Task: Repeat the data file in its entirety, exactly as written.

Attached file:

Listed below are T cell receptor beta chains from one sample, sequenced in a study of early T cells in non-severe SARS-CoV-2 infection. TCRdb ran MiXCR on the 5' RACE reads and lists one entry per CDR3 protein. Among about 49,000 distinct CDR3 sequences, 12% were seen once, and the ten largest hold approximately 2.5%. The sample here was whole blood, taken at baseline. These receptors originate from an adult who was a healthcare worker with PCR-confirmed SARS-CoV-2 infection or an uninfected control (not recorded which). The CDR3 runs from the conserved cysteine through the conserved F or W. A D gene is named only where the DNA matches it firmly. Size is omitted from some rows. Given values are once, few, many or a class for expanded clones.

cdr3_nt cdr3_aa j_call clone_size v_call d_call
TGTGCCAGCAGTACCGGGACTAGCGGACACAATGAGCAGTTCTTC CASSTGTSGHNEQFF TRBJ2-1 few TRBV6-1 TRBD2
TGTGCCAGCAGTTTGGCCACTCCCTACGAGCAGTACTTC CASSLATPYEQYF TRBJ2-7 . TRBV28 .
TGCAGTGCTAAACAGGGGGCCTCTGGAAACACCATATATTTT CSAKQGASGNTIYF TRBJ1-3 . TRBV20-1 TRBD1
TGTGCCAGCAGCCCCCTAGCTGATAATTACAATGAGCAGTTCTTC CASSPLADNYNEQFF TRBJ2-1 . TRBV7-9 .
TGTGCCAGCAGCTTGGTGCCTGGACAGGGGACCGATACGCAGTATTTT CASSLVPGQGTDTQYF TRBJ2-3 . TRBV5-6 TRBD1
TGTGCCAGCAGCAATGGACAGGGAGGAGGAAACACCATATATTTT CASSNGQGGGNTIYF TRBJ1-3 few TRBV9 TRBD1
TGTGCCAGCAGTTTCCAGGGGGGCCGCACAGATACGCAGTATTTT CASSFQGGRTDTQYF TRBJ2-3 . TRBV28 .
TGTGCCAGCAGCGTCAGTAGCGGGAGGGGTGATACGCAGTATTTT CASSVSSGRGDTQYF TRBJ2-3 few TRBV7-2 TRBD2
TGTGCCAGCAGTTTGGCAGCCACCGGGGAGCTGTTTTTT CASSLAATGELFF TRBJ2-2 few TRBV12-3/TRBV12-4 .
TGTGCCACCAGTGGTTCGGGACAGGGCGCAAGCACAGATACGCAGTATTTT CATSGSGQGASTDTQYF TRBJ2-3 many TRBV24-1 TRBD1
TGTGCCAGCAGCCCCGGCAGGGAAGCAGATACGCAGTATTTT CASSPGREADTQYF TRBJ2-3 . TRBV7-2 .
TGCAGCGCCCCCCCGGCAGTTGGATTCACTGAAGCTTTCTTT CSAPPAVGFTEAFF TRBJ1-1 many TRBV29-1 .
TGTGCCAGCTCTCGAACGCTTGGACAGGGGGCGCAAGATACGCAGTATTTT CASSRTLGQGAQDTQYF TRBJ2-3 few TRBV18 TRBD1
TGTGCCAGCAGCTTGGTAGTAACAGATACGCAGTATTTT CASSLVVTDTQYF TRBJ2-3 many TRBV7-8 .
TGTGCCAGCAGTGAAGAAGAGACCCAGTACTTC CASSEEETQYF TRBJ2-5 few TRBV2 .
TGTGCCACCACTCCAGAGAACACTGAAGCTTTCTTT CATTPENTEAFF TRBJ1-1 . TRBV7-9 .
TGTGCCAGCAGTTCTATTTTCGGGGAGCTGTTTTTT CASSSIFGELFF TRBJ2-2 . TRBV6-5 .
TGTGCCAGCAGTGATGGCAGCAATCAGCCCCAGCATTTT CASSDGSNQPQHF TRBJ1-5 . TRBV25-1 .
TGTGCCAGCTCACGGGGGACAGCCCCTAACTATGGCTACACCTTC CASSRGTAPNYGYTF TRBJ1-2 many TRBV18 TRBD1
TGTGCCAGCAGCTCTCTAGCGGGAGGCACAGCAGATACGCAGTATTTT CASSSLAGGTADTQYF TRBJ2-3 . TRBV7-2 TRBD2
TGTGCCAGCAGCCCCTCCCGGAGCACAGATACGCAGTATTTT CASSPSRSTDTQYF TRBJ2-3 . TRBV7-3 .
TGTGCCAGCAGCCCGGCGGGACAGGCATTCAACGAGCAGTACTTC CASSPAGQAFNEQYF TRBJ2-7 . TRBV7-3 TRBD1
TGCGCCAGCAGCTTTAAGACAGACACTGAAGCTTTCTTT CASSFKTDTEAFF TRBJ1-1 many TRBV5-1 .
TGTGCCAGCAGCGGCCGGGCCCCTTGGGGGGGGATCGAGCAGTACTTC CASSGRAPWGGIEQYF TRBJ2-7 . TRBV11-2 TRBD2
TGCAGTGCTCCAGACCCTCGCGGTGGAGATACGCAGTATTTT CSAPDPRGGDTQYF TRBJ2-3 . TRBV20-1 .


Listed below are T cell receptor beta chains from one sample, sequenced in a study of early T cells in non-severe SARS-CoV-2 infection. TCRdb ran MiXCR on the 5' RACE reads and lists one entry per CDR3 protein. Among about 49,000 distinct CDR3 sequences, 12% were seen once, and the ten largest hold approximately 2.5%. The sample here was whole blood, taken at baseline. These receptors originate from an adult who was a healthcare worker with PCR-confirmed SARS-CoV-2 infection or an uninfected control (not recorded which). The CDR3 runs from the conserved cysteine through the conserved F or W. A D gene is named only where the DNA matches it firmly. Size is omitted from some rows. Given values are once, few, many or a class for expanded clones.

cdr3_nt cdr3_aa j_call clone_size v_call d_call
TGTGCCAGCAGTACCGGGACTAGCGGACACAATGAGCAGTTCTTC CASSTGTSGHNEQFF TRBJ2-1 few TRBV6-1 TRBD2
TGTGCCAGCAGTTTGGCCACTCCCTACGAGCAGTACTTC CASSLATPYEQYF TRBJ2-7 . TRBV28 .
TGCAGTGCTAAACAGGGGGCCTCTGGAAACACCATATATTTT CSAKQGASGNTIYF TRBJ1-3 . TRBV20-1 TRBD1
TGTGCCAGCAGCCCCCTAGCTGATAATTACAATGAGCAGTTCTTC CASSPLADNYNEQFF TRBJ2-1 . TRBV7-9 .
TGTGCCAGCAGCTTGGTGCCTGGACAGGGGACCGATACGCAGTATTTT CASSLVPGQGTDTQYF TRBJ2-3 . TRBV5-6 TRBD1
TGTGCCAGCAGCAATGGACAGGGAGGAGGAAACACCATATATTTT CASSNGQGGGNTIYF TRBJ1-3 few TRBV9 TRBD1
TGTGCCAGCAGTTTCCAGGGGGGCCGCACAGATACGCAGTATTTT CASSFQGGRTDTQYF TRBJ2-3 . TRBV28 .
TGTGCCAGCAGCGTCAGTAGCGGGAGGGGTGATACGCAGTATTTT CASSVSSGRGDTQYF TRBJ2-3 few TRBV7-2 TRBD2
TGTGCCAGCAGTTTGGCAGCCACCGGGGAGCTGTTTTTT CASSLAATGELFF TRBJ2-2 few TRBV12-3/TRBV12-4 .
TGTGCCACCAGTGGTTCGGGACAGGGCGCAAGCACAGATACGCAGTATTTT CATSGSGQGASTDTQYF TRBJ2-3 many TRBV24-1 TRBD1
TGTGCCAGCAGCCCCGGCAGGGAAGCAGATACGCAGTATTTT CASSPGREADTQYF TRBJ2-3 . TRBV7-2 .
TGCAGCGCCCCCCCGGCAGTTGGATTCACTGAAGCTTTCTTT CSAPPAVGFTEAFF TRBJ1-1 many TRBV29-1 .
TGTGCCAGCTCTCGAACGCTTGGACAGGGGGCGCAAGATACGCAGTATTTT CASSRTLGQGAQDTQYF TRBJ2-3 few TRBV18 TRBD1
TGTGCCAGCAGCTTGGTAGTAACAGATACGCAGTATTTT CASSLVVTDTQYF TRBJ2-3 many TRBV7-8 .
TGTGCCAGCAGTGAAGAAGAGACCCAGTACTTC CASSEEETQYF TRBJ2-5 few TRBV2 .
TGTGCCACCACTCCAGAGAACACTGAAGCTTTCTTT CATTPENTEAFF TRBJ1-1 . TRBV7-9 .
TGTGCCAGCAGTTCTATTTTCGGGGAGCTGTTTTTT CASSSIFGELFF TRBJ2-2 . TRBV6-5 .
TGTGCCAGCAGTGATGGCAGCAATCAGCCCCAGCATTTT CASSDGSNQPQHF TRBJ1-5 . TRBV25-1 .
TGTGCCAGCTCACGGGGGACAGCCCCTAACTATGGCTACACCTTC CASSRGTAPNYGYTF TRBJ1-2 many TRBV18 TRBD1
TGTGCCAGCAGCTCTCTAGCGGGAGGCACAGCAGATACGCAGTATTTT CASSSLAGGTADTQYF TRBJ2-3 . TRBV7-2 TRBD2
TGTGCCAGCAGCCCCTCCCGGAGCACAGATACGCAGTATTTT CASSPSRSTDTQYF TRBJ2-3 . TRBV7-3 .
TGTGCCAGCAGCCCGGCGGGACAGGCATTCAACGAGCAGTACTTC CASSPAGQAFNEQYF TRBJ2-7 . TRBV7-3 TRBD1
TGCGCCAGCAGCTTTAAGACAGACACTGAAGCTTTCTTT CASSFKTDTEAFF TRBJ1-1 many TRBV5-1 .
TGTGCCAGCAGCGGCCGGGCCCCTTGGGGGGGGATCGAGCAGTACTTC CASSGRAPWGGIEQYF TRBJ2-7 . TRBV11-2 TRBD2
TGCAGTGCTCCAGACCCTCGCGGTGGAGATACGCAGTATTTT CSAPDPRGGDTQYF TRBJ2-3 . TRBV20-1 .